SAMUEL BECKETT'S CRITICAL ABSTRACTIONS: Kandinsky, Duthuit and Visual Form

By Lawrence, Tim | Samuel Beckett Today / Aujourd'hui, January 1, 2015 | Go to article overview

SAMUEL BECKETT'S CRITICAL ABSTRACTIONS: Kandinsky, Duthuit and Visual Form


Lawrence, Tim, Samuel Beckett Today / Aujourd'hui


The development of Beckett's prose style has long been framed as a movement from relative plenitude to one of abstract minimalism.1 Spurred by the switch from writing in English to writing in French, Beckett's gradual move towards a form of abstraction specific to his work was frequently read as a process of casting off national and historical markers and traces of other literary influences. Critical responses to Beckett's early writings in French were commonly articulated along the lines suggested by A. Alvarez, who was content to call French "the perfect instrument" for Beckett because "its own special rhetoric runs continually towards abstraction." Alvarez went on to argue that, by adopting an inherently abstract language, Beckett "has evolved a style which is clear, hard and precise and yet as without history and associations as the characters who speak it" (46).2 This line of interpretation was later legitimised by Beckett's own comments on his embrace of abstract forms, as related for example in his oft-cited 1964 interview with John Gruen:3

If my work has any meaning at all, it is due more to ignorance, inability and an intuitive despair than to any individual strength. I think that I have perhaps freed myself from certain formal concepts. Perhaps, like the composer Schönberg or the painter Kandinsky, I have turned towards an abstract language. Unlike them, however, I have tried not to concretise the abstraction - not to give it yet another formal context.

(qtd. in Gruen, 210)

Beckett's statement makes it clear that his movement towards an apparently pure state of abstraction took place in relation to traditions of artistic abstraction that he understood well. This position certainly complicates claims that his abstract language produced a style "without history and associations." Although the conception of Beckett's writing as a steady movement towards absolute minimalism remains resiliently present, later trends in Beckett studies have sought to engage more firmly with the complexities of influence on Beckett's writing, and several recent studies have unpicked the various historical settings and influences that informed Beckett's uses of abstract style (Morin, 127-35; Tonning). Beckett's mention of Kandinsky as a forefather isjust one sign among many others of his on-going engagement with Kandinsky's work and the principles of abstraction that underpinned the painter's compositional practice and theory. This engagement is manifest in many facets of Beckett's correspondence and art criticism, and intersects with deeply formative discussions on modern art and aesthetics with Thomas MacGreevy and Georges Duthuit. In this essay, I examine the congruence between specific aspects of Kandinsky's writings on art and Beckett's development of a theory of art in his criticism and correspondence, a connection discussed in the light of visual tropes that recur throughout Beckett's post-war prose.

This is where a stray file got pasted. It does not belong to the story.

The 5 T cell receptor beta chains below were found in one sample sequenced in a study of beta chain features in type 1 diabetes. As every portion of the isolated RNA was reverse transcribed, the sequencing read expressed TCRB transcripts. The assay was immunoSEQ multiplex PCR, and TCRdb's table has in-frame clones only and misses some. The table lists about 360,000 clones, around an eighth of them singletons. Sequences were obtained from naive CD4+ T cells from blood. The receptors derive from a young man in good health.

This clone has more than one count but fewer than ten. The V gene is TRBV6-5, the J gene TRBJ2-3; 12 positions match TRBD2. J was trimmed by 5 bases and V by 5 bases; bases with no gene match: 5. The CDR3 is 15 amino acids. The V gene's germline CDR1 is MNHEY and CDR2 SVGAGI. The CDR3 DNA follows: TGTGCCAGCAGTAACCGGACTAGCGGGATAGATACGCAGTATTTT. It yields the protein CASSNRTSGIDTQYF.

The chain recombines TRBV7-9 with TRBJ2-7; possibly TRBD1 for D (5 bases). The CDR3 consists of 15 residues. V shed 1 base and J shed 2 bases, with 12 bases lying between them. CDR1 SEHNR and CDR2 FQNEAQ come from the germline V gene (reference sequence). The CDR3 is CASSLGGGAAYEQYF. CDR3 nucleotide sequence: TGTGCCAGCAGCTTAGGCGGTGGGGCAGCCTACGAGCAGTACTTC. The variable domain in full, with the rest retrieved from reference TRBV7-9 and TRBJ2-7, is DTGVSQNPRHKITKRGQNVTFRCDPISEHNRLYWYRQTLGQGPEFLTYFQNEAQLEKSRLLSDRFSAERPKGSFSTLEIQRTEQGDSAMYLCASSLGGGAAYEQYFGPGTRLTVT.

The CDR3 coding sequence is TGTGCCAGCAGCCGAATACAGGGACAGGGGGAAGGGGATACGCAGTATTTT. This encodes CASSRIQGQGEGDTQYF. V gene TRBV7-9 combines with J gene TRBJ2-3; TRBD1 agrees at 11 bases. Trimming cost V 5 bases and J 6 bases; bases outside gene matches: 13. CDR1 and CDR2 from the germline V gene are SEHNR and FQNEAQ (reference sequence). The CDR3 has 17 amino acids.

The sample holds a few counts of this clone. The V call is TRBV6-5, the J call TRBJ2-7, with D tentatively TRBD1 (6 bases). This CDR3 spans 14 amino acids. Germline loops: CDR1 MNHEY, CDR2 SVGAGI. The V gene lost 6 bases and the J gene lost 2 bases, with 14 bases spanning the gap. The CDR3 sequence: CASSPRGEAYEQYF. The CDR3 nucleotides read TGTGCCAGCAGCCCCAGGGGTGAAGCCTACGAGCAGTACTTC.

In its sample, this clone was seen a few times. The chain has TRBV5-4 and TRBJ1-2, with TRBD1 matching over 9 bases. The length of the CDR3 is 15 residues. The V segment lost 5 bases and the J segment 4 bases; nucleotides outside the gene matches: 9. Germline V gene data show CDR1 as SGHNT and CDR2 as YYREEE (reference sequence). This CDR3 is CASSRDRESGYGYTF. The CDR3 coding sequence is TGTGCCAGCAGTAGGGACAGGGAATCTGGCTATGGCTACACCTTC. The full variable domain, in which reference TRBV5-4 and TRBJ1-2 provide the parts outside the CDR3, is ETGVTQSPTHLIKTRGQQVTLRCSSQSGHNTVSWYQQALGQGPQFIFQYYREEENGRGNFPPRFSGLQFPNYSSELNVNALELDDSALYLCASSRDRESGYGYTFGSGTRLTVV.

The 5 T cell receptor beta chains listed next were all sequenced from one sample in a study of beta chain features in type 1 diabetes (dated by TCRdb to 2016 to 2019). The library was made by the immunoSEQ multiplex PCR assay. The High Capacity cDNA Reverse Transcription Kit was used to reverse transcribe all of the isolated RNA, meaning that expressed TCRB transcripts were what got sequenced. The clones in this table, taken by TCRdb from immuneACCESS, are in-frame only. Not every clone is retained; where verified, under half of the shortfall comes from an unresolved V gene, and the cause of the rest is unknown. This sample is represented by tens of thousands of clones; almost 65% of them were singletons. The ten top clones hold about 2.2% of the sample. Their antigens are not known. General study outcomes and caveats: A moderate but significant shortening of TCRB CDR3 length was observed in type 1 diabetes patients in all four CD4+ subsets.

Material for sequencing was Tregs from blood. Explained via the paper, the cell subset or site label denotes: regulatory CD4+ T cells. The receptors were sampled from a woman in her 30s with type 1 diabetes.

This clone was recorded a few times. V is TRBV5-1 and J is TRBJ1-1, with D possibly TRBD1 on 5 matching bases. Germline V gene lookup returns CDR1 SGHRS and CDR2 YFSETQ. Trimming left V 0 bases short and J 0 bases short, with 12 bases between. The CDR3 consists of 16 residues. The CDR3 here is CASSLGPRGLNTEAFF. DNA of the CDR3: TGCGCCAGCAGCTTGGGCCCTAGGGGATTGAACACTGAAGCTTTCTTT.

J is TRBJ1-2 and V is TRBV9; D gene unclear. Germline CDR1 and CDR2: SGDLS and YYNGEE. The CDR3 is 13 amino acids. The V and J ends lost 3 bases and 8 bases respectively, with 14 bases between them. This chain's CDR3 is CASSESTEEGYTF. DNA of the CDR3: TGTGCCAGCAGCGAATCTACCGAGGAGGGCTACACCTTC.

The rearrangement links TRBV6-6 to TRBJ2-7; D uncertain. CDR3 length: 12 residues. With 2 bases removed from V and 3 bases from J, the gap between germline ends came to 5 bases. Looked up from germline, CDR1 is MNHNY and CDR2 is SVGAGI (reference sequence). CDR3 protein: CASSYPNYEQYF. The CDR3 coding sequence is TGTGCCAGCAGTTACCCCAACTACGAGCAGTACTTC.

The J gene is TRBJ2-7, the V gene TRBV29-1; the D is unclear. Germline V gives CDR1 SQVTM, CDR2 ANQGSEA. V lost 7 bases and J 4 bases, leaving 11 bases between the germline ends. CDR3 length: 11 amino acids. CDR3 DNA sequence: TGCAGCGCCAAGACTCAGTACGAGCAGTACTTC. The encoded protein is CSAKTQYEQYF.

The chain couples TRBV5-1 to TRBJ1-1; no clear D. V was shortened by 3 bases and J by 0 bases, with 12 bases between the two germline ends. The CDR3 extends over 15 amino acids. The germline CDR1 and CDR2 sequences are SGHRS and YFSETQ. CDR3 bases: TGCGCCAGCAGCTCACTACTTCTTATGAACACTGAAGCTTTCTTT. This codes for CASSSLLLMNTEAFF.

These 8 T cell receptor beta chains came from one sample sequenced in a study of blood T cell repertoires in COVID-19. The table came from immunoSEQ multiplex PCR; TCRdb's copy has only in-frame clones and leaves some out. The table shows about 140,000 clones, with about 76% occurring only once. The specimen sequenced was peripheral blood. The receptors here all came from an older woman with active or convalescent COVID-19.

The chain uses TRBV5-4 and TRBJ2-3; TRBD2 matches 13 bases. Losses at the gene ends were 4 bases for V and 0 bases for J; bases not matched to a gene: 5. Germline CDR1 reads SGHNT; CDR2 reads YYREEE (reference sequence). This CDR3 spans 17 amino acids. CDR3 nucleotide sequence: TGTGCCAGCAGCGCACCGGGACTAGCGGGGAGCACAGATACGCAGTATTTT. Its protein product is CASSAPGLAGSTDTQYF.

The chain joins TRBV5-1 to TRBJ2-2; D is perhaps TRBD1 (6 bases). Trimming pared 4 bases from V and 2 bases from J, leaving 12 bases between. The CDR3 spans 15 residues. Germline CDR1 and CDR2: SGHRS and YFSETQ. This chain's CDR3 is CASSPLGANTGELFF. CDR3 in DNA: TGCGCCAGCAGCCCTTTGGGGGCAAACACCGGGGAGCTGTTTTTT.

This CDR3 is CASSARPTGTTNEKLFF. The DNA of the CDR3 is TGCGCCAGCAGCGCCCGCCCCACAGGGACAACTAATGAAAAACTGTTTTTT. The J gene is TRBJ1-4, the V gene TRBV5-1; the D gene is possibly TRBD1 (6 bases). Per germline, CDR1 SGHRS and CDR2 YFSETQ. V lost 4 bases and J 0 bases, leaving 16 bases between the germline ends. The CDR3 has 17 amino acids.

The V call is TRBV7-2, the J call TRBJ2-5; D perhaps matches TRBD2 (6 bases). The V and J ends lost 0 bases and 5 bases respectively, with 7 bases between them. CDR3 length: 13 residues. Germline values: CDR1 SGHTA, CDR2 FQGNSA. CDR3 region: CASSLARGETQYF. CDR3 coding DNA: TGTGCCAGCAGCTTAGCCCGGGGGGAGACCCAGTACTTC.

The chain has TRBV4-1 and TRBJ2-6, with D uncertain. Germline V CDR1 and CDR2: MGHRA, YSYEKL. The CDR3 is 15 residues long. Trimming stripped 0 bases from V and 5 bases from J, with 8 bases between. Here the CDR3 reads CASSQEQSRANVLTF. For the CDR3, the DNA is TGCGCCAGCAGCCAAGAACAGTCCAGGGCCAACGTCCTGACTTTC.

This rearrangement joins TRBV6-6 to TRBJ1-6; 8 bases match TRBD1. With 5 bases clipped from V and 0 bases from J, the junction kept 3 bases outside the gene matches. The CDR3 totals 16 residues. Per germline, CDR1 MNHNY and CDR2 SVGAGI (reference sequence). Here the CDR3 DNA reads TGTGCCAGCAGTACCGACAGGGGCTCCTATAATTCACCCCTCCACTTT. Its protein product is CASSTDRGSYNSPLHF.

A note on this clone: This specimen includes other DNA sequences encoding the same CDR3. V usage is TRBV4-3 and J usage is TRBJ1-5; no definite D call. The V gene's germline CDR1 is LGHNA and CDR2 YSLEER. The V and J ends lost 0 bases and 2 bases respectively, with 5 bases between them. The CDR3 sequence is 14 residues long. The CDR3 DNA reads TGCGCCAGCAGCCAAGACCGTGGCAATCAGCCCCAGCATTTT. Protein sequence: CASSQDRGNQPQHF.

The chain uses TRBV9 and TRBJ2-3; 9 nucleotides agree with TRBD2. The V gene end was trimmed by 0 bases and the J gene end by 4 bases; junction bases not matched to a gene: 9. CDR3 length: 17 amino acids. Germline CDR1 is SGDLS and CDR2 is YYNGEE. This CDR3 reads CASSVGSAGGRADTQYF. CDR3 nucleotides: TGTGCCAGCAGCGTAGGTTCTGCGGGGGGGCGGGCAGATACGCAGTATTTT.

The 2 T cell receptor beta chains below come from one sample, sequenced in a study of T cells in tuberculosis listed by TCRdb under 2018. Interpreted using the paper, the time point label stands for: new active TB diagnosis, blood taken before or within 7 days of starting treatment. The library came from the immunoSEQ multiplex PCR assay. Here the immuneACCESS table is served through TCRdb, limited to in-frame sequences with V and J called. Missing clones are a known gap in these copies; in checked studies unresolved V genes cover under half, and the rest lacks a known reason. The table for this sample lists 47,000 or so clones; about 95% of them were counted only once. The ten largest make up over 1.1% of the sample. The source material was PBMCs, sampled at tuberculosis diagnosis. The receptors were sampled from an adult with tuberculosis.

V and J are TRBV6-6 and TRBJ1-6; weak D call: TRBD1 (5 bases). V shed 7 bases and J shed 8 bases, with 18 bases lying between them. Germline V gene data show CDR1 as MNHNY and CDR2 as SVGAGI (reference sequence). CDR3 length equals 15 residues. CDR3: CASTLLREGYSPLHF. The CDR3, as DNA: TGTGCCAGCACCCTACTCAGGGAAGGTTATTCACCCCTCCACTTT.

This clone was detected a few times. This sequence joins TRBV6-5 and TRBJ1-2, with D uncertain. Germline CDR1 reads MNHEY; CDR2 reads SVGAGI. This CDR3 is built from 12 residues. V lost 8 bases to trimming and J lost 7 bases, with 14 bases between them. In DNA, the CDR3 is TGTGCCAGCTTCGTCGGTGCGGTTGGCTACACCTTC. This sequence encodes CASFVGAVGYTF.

Kandinsky was, like Beckett, an exile. In 1934, faced with persecution and censorship from the newly ascendant Nazi leadership, Kandinsky moved from Germany, where he had achieved prominence largely through his association with the Bauhaus, to Paris, where he settled until his death in 1944. Beckett was certainly aware of the challenge Kandinsky's use of abstract form posed to Nazi ideology. During his journey through Germany in 1936-37, Beckett was alerted to the ways in which abstract art such as Kandinsky's had been labelled "degenerate"; details of Beckett's discussions with Will Grohmann, among the most influential early critics and biographers of Kandinsky, are well known (Nixon, 135, 139; see also Knowlson, 250-52).

In the last decade of his life, Kandinsky became an influential presence in the Parisian communities of artists and his influence was deeply felt long after his death. He is certainly present in Beckett's writing during the 1930s and 1940s: his name and the conceptual terminology he coined recur in Beckett's essays on modem art, which regularly invoke visual elements such as "coloured" and "receding" "planes" that were integral to Kandinsky's practice as an artist and a theoretician. …

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